INDIANAPOLIS - Eyewitness Sports looks back at the life and career of Dan Wheldon, the 33-year-old IndyCar driver killed in a crash at the Las Vegas Motorspeedway Sunday.
Dan Wheldon was first introduced to Indianapolis in 2003.
Wheldon did not finish his first Indy 500 after a spectacular crash sent him airborne and upside down. He walked away from that wreck.
"I think it was a lot worse from the actual spectator standpoint. It wasn't too bad," he said at the time. "You know you're gonna get some accidents on the oval but it really wasn't that bad at all."
In 2004, Wheldon got his first victory in Japan. But he truly broke onto the IndyCar scene in 2005 at the Indianapolis 500.
With seven laps to go, Wheldon passed then-rookie Danica Patrick, and after a late-race wreck, he was still in the lead when the yellow flag flew.
His personality was on display a week later in Texas when he wore a T-shirt that said, "Actually 'won' the Indy 500."
Danica Patrick was getting all the attention for her 500 performance. Wheldon not-so-subtlely reminded people who actually won the race.
Wheldon went on to win six races and his only IndyCar title.
In June 2008 on his 30th birthday, Wheldon won in Iowa and promptly donated his winnings to help victims of the tornado and flooding catastrophe.
2009 brought back to back heartbreakers at Indy. Two years in a row, Wheldon would finish second in the Indy 500.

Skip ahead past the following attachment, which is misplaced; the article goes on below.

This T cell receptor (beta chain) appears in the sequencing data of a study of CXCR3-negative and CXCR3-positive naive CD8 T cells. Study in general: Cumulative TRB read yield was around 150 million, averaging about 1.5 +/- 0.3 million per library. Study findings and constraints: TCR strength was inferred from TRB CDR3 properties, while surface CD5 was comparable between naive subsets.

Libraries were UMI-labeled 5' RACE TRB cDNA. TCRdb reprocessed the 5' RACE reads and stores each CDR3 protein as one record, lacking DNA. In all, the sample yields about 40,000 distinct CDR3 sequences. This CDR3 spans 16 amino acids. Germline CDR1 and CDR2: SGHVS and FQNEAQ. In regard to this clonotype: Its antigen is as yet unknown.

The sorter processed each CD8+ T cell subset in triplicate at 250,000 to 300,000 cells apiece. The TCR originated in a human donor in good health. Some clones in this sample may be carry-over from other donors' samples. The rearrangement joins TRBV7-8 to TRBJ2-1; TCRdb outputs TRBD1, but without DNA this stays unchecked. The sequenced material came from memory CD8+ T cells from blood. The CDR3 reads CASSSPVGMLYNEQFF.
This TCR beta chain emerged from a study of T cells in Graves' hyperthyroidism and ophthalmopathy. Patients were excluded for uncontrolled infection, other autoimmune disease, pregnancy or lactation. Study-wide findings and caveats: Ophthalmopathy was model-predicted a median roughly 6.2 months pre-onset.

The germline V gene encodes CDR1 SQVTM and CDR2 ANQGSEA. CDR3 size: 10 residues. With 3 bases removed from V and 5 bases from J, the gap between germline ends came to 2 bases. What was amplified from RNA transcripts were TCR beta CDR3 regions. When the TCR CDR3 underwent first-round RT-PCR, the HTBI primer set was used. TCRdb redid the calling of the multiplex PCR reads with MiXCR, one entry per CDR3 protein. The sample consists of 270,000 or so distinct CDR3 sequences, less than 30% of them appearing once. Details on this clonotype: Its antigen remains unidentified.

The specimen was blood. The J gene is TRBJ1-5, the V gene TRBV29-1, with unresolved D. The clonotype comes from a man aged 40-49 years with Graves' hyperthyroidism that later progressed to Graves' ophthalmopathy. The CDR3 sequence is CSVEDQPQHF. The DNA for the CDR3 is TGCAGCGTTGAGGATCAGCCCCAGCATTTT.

In 2011, he returned to Indy for an unforgettable finish. Racing in his first event of the year in friend Bryan Herta's small team, the Englishman watched as rookie JR Hildebrand wrecked ahead of him. Wheldon zoomed to the checkered flag, winning Indy a second time and joining an elite class of multiple winners.
"It's just gratifying to know that I've still got it. Incredibly proud. To do it in front of such a great fan base, is phenomenal. I love the state of Indiana. I love Indianapolis. This is extremely emotional for me. I'm absolutely worn out. I gave it everything I had. For us to be able to do this is really, really special," he said at the time.
Indianapolis Motor Speedway Track Historian Donald Davidson adds: "He was the best voice the track has ever had. I don't remember another current driver who could talk it up so much. He'd been doing that for years. Every interview, he'd say the Indianapolis 500 is the greatest race in the world."
While Wheldon drank the milk twice in Indianapolis, Davidson reminded us Wheldon came very close to winning the 500 several other times.
"He's also had two seconds and third, so in the last eight years, he finished in the top three five times, including the last three years with a second, second and a first. So he's one of 18 people to win the race twice. He's up there near the top in terms of accomplishments."
Davidson said Wheldon was a part of the community because he once lived in Carmel and enjoyed talking with fans.
"He went out of his way to talk to people, not just to sign autographs but go over and get to know the fans on an individual basis."
Wheldon was racing in Las Vegas because of a special opportunity. If he raced from the back of the pack to victory, he was due to split a $5 million bonus with a fan.
He was beloved by drivers for his competitiveness and his fun-loving charisma. Wheldon was often the victim or perpetrator of practical jokes.
Wheldon leaves behind wife Suzie and sons Sebastian and newborn Oliver.